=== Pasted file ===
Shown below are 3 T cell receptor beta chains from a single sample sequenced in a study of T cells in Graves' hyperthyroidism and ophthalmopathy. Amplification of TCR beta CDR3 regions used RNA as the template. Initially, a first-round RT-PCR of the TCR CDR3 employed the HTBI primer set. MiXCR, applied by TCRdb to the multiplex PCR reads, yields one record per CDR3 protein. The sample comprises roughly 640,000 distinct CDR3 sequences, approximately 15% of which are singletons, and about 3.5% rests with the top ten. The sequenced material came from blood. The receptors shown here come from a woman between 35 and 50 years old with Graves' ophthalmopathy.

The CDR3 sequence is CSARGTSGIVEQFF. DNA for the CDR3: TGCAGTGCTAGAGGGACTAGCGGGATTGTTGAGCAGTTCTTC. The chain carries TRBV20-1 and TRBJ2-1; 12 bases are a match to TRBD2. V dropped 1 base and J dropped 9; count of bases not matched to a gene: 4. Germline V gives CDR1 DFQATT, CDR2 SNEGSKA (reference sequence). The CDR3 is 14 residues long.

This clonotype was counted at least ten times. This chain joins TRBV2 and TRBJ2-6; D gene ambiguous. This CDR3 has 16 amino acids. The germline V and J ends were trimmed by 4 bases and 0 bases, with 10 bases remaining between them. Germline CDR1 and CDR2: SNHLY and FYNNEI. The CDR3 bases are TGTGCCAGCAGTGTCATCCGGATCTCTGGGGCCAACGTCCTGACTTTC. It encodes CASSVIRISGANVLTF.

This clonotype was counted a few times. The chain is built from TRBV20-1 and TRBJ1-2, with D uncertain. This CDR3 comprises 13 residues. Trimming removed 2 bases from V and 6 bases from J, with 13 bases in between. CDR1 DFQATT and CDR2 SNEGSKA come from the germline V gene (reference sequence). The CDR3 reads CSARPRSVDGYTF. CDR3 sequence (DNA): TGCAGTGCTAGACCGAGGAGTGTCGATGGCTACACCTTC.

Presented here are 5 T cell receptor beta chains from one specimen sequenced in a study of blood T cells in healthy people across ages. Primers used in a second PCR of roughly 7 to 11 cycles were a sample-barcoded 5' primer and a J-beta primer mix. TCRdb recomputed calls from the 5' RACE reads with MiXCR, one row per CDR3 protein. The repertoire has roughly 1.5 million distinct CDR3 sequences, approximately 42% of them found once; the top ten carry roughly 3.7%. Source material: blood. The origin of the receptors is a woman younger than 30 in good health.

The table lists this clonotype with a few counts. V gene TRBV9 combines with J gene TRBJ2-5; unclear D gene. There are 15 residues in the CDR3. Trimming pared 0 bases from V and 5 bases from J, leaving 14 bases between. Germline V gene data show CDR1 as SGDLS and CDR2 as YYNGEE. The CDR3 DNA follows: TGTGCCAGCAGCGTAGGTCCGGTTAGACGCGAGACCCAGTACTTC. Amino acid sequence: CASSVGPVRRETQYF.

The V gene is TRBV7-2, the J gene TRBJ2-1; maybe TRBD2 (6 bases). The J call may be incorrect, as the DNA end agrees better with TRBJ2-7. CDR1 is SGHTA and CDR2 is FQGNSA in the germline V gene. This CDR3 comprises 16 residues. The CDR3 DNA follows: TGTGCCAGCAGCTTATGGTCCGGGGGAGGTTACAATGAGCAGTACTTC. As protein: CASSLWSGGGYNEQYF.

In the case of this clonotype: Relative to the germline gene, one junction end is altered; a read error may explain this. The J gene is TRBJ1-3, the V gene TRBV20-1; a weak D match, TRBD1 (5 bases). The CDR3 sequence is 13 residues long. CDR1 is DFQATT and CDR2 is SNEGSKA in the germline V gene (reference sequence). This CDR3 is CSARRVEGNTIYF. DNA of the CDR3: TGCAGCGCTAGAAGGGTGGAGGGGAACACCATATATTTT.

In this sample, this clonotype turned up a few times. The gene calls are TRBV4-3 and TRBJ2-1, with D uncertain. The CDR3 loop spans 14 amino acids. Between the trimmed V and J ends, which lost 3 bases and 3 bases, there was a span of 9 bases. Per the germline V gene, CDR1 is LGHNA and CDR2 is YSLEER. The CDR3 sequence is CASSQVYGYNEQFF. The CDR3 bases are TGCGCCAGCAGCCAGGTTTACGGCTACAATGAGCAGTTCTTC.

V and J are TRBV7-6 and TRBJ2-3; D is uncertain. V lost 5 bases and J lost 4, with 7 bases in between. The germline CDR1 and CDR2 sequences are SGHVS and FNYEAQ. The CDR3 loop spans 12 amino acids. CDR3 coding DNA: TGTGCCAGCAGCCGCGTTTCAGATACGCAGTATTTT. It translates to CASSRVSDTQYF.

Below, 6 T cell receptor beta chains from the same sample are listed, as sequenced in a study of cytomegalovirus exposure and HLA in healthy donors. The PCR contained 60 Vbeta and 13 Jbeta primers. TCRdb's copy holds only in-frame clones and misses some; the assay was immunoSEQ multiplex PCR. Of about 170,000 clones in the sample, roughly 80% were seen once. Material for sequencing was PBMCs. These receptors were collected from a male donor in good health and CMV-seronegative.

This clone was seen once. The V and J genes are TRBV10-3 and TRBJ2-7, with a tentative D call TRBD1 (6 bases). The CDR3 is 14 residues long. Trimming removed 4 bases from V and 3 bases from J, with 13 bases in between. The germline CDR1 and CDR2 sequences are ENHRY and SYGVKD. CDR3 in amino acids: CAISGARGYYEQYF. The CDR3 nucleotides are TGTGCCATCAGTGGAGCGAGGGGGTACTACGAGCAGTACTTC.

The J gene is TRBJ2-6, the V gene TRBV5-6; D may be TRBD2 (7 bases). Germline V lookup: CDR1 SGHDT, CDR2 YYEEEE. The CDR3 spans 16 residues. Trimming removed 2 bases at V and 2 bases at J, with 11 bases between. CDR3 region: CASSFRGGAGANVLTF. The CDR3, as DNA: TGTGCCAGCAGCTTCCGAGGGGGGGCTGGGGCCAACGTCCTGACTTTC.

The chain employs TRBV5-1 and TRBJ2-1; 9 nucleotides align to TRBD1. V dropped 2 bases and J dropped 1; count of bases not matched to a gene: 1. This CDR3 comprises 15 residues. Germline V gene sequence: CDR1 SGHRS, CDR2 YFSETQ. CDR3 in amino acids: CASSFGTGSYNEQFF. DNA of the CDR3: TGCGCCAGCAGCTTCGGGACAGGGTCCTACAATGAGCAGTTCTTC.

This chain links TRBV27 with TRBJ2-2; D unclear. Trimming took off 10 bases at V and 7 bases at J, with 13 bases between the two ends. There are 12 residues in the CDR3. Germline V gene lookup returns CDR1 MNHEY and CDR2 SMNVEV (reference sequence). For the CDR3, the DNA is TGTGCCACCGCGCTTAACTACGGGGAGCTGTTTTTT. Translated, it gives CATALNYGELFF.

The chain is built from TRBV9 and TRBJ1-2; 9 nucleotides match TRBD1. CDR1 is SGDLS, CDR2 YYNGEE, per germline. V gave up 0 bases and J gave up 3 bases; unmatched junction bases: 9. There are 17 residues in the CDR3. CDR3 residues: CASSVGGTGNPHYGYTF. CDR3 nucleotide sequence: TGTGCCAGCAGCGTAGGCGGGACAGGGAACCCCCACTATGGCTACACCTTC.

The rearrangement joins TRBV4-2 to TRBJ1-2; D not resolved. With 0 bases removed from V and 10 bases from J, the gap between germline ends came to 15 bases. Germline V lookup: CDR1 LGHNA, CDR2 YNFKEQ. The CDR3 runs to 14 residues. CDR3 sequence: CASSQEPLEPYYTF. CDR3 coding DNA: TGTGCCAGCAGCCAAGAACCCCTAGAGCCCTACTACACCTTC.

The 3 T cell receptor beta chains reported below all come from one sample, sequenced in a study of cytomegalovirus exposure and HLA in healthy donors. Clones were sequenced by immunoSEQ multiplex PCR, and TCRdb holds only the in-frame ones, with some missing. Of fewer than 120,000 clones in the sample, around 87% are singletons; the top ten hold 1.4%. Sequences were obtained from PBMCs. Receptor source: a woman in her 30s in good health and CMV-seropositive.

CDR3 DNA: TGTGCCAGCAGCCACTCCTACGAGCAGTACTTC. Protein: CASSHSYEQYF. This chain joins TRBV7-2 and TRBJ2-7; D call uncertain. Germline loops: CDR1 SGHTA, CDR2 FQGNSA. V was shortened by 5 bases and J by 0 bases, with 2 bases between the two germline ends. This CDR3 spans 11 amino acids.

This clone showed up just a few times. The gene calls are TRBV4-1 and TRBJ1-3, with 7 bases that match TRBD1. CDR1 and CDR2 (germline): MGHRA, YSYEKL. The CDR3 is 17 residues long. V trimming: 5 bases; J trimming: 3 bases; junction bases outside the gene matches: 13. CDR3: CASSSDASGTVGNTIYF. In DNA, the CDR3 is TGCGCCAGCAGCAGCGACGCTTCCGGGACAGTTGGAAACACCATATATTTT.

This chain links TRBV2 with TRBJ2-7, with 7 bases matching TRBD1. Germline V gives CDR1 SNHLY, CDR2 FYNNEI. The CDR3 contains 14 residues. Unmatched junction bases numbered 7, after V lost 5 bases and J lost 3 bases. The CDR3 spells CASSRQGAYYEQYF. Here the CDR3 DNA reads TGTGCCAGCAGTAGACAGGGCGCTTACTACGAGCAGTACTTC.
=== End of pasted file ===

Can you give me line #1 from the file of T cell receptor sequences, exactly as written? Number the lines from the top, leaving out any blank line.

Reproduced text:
Shown below are 3 T cell receptor beta chains from a single sample sequenced in a study of T cells in Graves' hyperthyroidism and ophthalmopathy. Amplification of TCR beta CDR3 regions used RNA as the template. Initially, a first-round RT-PCR of the TCR CDR3 employed the HTBI primer set. MiXCR, applied by TCRdb to the multiplex PCR reads, yields one record per CDR3 protein. The sample comprises roughly 640,000 distinct CDR3 sequences, approximately 15% of which are singletons, and about 3.5% rests with the top ten. The sequenced material came from blood. The receptors shown here come from a woman between 35 and 50 years old with Graves' ophthalmopathy.